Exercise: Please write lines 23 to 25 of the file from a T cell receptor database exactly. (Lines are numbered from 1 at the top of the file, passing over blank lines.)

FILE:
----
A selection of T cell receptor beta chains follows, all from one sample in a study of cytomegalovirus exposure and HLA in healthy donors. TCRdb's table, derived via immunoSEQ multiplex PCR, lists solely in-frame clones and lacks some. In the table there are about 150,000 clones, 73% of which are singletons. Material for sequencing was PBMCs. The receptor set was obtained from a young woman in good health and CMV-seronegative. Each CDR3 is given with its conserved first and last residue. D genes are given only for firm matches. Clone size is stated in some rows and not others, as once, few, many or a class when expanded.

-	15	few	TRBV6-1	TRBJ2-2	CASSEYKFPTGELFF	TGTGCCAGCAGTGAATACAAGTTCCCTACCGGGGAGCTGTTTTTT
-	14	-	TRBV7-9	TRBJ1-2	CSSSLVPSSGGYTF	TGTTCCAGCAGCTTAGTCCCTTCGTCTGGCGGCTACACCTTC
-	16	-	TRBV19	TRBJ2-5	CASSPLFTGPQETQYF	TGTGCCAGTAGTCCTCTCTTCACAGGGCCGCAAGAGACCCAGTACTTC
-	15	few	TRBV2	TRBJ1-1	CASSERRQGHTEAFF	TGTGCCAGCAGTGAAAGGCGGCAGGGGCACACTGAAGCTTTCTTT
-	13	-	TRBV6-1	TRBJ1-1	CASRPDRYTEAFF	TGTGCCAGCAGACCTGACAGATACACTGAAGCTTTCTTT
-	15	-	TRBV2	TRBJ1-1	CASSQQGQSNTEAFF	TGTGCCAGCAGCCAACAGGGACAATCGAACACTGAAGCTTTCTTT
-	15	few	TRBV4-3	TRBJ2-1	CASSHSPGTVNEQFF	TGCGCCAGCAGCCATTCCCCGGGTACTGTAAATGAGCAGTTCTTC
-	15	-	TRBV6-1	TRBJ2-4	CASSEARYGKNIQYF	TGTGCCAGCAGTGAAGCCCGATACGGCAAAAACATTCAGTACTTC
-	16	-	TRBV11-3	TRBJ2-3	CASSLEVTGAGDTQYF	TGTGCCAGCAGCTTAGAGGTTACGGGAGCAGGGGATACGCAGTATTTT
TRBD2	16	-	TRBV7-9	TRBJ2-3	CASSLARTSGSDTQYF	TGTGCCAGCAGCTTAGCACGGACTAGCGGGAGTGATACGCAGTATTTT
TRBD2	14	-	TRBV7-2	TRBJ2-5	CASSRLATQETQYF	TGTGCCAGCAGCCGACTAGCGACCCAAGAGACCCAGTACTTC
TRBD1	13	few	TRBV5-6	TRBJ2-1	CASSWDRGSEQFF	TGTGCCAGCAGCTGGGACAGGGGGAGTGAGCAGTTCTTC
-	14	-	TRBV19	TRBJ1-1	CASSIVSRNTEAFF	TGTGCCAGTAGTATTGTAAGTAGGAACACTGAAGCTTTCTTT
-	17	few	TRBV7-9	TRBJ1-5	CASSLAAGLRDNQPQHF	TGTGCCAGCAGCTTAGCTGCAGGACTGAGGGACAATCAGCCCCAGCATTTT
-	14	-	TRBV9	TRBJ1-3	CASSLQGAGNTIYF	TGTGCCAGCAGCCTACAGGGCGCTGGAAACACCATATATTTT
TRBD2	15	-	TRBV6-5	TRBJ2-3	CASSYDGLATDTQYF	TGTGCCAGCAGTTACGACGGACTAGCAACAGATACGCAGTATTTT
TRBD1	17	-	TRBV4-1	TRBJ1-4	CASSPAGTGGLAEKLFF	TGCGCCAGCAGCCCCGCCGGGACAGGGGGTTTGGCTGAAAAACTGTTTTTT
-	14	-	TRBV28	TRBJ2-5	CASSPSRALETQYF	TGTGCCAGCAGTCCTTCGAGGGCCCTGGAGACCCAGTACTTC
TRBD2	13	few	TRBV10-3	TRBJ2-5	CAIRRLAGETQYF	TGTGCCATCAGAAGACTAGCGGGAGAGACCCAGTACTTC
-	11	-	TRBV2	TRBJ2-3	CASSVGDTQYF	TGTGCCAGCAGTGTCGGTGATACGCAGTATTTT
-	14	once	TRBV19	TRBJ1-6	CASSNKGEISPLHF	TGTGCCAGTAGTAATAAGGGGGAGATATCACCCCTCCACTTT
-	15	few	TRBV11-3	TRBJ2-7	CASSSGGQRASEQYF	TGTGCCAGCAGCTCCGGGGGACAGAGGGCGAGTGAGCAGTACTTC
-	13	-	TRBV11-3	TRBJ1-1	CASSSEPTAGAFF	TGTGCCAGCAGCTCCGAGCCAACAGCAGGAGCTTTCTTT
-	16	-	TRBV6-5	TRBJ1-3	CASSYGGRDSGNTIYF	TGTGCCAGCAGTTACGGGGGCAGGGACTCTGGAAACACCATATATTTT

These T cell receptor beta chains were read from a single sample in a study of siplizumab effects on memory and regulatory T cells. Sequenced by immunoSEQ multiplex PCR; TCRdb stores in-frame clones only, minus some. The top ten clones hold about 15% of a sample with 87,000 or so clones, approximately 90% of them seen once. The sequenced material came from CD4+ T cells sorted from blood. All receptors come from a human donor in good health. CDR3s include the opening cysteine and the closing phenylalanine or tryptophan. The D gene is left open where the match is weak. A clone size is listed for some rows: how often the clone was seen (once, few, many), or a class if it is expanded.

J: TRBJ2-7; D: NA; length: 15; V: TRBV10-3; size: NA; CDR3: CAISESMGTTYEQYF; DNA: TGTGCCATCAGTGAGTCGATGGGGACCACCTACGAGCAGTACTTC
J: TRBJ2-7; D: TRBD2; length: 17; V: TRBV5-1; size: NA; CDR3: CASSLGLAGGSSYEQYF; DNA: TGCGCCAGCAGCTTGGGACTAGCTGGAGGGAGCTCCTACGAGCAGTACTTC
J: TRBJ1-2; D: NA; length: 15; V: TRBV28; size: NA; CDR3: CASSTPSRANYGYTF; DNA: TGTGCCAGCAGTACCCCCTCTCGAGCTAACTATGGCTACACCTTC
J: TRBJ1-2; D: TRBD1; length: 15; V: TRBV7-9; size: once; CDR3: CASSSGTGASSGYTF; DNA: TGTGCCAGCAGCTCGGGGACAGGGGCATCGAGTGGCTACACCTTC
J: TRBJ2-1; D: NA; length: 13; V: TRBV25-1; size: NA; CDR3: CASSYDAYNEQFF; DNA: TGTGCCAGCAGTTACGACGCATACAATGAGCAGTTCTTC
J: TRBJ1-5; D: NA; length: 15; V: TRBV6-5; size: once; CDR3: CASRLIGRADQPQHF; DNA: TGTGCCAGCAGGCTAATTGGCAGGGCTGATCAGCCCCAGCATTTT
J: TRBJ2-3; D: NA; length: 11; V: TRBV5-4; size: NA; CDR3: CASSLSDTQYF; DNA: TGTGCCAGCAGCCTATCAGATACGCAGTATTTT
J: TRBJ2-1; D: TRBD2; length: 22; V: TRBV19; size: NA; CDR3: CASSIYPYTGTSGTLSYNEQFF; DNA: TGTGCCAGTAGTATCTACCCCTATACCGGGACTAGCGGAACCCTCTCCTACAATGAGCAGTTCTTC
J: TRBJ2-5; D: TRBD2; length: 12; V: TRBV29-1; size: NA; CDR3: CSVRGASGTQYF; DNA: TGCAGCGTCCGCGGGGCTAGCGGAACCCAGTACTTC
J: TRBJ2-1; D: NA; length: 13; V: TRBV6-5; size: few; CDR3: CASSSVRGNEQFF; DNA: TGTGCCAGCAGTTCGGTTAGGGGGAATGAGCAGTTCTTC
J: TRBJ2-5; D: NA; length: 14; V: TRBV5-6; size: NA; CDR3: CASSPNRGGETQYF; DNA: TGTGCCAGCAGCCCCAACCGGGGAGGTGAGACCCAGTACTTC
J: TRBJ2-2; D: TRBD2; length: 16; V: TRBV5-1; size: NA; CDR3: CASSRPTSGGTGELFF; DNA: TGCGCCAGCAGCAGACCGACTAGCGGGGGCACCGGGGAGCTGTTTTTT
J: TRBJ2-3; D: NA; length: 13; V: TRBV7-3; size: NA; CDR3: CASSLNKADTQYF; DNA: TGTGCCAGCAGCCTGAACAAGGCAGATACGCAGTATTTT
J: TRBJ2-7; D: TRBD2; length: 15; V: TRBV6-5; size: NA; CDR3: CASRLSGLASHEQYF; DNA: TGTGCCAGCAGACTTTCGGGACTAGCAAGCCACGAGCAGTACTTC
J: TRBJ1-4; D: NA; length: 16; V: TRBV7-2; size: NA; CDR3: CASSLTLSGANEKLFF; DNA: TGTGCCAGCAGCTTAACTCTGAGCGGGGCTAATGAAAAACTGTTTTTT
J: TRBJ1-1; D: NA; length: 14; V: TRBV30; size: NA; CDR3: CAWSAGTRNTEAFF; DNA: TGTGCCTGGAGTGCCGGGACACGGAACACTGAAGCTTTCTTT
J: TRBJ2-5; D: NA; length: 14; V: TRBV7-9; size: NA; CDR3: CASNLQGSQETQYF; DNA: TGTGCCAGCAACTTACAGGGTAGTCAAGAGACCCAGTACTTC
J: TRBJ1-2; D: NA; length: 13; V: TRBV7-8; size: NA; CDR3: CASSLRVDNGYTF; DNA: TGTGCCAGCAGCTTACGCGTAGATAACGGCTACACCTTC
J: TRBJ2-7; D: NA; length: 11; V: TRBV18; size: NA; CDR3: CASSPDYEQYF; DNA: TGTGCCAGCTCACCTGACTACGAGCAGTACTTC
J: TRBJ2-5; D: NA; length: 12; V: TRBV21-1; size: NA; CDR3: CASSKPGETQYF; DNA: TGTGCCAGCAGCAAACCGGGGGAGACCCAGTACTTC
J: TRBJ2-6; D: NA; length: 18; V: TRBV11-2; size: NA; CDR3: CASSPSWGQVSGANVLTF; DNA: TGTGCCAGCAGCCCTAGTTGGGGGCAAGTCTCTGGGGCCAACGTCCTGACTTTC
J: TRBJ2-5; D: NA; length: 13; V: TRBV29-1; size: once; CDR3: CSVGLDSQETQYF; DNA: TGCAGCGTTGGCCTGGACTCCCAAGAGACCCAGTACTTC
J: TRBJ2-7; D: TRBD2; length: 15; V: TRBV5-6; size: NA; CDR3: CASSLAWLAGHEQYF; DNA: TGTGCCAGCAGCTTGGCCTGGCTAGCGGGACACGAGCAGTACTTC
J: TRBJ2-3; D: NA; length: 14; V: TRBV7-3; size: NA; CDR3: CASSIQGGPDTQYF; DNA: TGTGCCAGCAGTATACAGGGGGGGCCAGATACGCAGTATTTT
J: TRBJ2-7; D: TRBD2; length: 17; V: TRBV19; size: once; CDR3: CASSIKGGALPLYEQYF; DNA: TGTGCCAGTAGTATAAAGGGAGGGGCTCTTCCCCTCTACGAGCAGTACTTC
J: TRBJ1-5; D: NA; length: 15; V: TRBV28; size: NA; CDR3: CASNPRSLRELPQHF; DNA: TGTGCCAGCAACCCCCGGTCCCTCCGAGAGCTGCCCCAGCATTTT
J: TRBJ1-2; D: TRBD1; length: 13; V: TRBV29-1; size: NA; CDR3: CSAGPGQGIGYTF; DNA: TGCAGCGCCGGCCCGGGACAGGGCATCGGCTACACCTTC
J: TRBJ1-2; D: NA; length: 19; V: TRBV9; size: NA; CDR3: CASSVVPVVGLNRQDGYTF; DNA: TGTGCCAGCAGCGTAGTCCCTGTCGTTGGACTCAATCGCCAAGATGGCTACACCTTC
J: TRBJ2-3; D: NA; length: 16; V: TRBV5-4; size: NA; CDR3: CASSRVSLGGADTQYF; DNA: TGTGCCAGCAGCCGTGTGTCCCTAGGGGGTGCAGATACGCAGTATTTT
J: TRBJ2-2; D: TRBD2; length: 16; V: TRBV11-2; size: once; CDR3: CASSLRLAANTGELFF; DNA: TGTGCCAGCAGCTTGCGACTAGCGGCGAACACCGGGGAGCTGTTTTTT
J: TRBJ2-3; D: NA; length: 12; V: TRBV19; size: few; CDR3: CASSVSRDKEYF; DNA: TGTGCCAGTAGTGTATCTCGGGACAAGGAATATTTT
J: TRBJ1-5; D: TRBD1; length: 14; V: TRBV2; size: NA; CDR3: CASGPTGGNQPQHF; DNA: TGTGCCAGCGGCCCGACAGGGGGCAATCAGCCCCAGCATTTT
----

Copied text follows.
-	15	few	TRBV11-3	TRBJ2-7	CASSSGGQRASEQYF	TGTGCCAGCAGCTCCGGGGGACAGAGGGCGAGTGAGCAGTACTTC
-	13	-	TRBV11-3	TRBJ1-1	CASSSEPTAGAFF	TGTGCCAGCAGCTCCGAGCCAACAGCAGGAGCTTTCTTT
-	16	-	TRBV6-5	TRBJ1-3	CASSYGGRDSGNTIYF	TGTGCCAGCAGTTACGGGGGCAGGGACTCTGGAAACACCATATATTTT